‘Put me down, Austin. There! you’ll be tired.’
But her feet had touched the ground, and she was away again by herself, like a tantalising sprite of the woods. The errant lock had been joined in its mutiny by a wealth of dark-hued, auburn hair, blowing free in the reckless summer breeze.
Out of the estate and along the highway, shadowed by tall bushes; past cottages hiding in snug retreat of vines and flowers; past the cross-roads, with their sign-post standing like a gibbet waiting its prize; past the inn on the outskirts of the village, with its creaking sign, and its neighing horses in the stable; past the church on the rise of the hill, with its graveyard and its ivy-covered steeple—and then the village.
Gathered in the square they could see a group of people listening to a man who was reading something aloud.
‘It’s the rector,’ said Elise. ’Let us wait a minute. Can you hear what he is saying?’
The voice had stopped, and the crowd broke into a cheer that echoed strangely on the night-air. It had hardly died away when a quavering, high-pitched voice started ‘God Save the King,’ and with a sturdy indifference to pitch the rest followed, the octogenarian who had begun it sounding clear above the others as he half-whistled and half-sang the anthem through his two remaining teeth.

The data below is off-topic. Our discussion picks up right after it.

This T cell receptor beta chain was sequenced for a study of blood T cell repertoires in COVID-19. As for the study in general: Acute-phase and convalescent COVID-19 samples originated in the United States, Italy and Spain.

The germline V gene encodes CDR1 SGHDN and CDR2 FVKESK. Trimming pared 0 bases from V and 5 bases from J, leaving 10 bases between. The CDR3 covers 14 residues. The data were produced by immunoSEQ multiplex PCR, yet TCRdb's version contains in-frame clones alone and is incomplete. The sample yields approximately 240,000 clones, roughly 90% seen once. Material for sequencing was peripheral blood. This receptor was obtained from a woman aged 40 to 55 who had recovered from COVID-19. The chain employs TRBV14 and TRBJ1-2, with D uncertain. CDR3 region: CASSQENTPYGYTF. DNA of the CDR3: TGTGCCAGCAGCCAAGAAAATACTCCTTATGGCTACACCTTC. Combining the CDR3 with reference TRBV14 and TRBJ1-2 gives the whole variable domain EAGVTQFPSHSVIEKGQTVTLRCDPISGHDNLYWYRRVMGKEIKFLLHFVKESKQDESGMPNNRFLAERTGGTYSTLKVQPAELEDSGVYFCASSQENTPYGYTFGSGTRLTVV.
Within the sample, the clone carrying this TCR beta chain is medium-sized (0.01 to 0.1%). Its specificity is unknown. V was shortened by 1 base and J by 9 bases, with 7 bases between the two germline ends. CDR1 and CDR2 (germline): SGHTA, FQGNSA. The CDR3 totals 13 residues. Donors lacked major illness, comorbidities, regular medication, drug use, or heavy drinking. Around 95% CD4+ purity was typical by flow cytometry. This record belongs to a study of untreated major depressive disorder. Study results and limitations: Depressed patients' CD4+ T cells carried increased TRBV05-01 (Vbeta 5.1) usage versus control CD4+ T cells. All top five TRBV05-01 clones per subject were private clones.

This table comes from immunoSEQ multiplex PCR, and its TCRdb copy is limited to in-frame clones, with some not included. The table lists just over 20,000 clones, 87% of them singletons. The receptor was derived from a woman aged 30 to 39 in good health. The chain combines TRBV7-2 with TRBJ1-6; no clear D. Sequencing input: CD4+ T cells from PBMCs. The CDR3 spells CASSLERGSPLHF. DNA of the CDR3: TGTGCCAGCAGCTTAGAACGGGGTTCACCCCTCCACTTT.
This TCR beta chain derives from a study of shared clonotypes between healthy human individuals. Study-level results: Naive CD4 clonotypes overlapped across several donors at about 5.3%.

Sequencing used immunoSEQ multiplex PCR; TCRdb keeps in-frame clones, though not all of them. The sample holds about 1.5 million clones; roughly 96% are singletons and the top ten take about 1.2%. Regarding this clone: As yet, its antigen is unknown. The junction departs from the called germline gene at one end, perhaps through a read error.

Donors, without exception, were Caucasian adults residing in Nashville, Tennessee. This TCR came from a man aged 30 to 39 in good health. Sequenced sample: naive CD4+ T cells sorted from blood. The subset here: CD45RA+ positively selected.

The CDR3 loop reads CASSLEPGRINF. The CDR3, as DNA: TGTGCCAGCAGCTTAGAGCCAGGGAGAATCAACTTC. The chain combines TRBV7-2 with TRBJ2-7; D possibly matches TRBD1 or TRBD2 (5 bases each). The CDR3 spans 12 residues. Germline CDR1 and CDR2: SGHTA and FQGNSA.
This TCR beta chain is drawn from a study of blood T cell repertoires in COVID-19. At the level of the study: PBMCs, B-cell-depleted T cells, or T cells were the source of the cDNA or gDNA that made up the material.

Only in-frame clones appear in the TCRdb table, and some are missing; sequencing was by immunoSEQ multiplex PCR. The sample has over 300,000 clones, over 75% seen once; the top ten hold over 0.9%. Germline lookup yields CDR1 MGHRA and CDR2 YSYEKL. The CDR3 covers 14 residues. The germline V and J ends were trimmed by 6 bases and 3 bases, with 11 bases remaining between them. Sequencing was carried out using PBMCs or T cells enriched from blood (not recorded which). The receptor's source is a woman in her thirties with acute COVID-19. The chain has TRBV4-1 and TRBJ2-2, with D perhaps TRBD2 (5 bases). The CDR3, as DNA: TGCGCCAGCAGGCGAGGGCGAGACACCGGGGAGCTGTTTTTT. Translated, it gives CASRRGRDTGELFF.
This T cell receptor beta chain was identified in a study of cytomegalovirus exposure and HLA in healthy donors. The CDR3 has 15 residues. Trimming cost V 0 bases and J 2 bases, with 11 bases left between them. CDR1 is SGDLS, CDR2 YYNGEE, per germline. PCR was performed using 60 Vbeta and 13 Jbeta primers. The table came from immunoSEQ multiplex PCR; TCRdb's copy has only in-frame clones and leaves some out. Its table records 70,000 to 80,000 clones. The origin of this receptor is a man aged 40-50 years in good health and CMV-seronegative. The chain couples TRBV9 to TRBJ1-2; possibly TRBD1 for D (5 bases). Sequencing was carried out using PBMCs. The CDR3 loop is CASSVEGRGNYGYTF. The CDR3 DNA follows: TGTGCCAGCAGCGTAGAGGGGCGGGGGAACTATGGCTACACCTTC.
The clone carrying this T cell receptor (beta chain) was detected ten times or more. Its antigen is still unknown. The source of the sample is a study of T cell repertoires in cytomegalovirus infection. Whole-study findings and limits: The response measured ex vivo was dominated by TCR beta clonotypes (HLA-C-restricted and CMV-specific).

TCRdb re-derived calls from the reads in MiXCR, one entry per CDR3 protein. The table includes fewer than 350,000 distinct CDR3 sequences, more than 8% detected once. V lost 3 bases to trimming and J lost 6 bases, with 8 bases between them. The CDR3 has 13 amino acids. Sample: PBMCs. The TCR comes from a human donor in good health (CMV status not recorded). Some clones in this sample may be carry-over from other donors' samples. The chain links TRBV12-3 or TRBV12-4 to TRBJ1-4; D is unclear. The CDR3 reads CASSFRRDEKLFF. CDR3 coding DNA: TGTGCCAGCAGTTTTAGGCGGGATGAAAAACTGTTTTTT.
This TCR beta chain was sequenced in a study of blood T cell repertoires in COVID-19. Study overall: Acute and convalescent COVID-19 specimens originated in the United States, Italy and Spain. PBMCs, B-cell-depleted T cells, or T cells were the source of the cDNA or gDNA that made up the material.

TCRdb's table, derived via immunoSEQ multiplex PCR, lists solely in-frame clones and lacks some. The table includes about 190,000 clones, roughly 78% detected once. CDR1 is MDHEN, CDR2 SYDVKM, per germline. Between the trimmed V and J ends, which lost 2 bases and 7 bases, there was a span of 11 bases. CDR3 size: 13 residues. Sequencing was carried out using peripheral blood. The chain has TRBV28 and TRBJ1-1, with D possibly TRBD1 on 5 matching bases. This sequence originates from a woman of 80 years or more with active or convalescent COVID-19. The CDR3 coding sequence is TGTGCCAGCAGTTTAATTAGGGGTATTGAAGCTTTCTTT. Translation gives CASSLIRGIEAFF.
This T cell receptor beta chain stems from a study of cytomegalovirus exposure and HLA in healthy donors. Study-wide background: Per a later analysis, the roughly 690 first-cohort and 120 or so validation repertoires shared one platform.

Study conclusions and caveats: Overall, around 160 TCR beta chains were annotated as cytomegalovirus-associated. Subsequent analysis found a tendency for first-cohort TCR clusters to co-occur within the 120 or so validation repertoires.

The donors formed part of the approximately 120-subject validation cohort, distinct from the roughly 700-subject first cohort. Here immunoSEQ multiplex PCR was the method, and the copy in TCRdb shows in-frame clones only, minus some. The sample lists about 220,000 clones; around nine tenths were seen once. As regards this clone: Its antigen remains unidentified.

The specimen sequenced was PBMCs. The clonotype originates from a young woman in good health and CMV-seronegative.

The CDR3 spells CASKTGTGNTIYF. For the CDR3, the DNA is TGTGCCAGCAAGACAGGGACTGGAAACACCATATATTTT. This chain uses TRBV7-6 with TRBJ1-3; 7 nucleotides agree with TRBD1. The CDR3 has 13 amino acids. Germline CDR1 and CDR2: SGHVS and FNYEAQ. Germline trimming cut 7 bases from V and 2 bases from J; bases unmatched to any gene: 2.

‘That’s old Hills!’ cried Elise, laughing hysterically. ’He was at Sebastopol.’
The crowd was coming away.
Some were boisterous, others silent. A girl was laughing, but there was a strange look in her eyes. Bounding ahead in high appreciation of the village’s nocturnal behaviour, a nondescript hound was preceding an elderly widow who was weeping quietly as with faltering step she clung to the arm of her son, who was carrying himself with a new erectness.
Behind them walked Mathews the groom, corn-cob pipe and all, shaking his head argumentatively and squaring his shoulders.
An Empire had declared war.
Elise entered the post-office to telephone the news to Roselawn, and Selwyn was left alone. It was only for a few minutes, but in that brief space of time his whole being underwent a vital crisis, which was not only to change the course of his own life, but was to affect thousands who would never meet him.
The creative mind is ever elusive and unexpected in its workings. In it the masculine and feminine temperaments are fused. It leaps to conclusions—erroneous maybe, but sustained by the feminine conviction that what is instinctive must be true. Selwyn’s was essentially a creative mind, prone to emotionalism and to inspiration. With men of his type logic is largely retrogressive: the conclusion is reached first; the reasons follow.
A few days before his imagination had been strangely stirred by the swiftness of thought which at twilight in England could visualise New York at noon. Simple though the scientific explanation might be, it had left him with a sense of detachment, almost as if he were on Olympus and the world spread out below for him to gaze upon.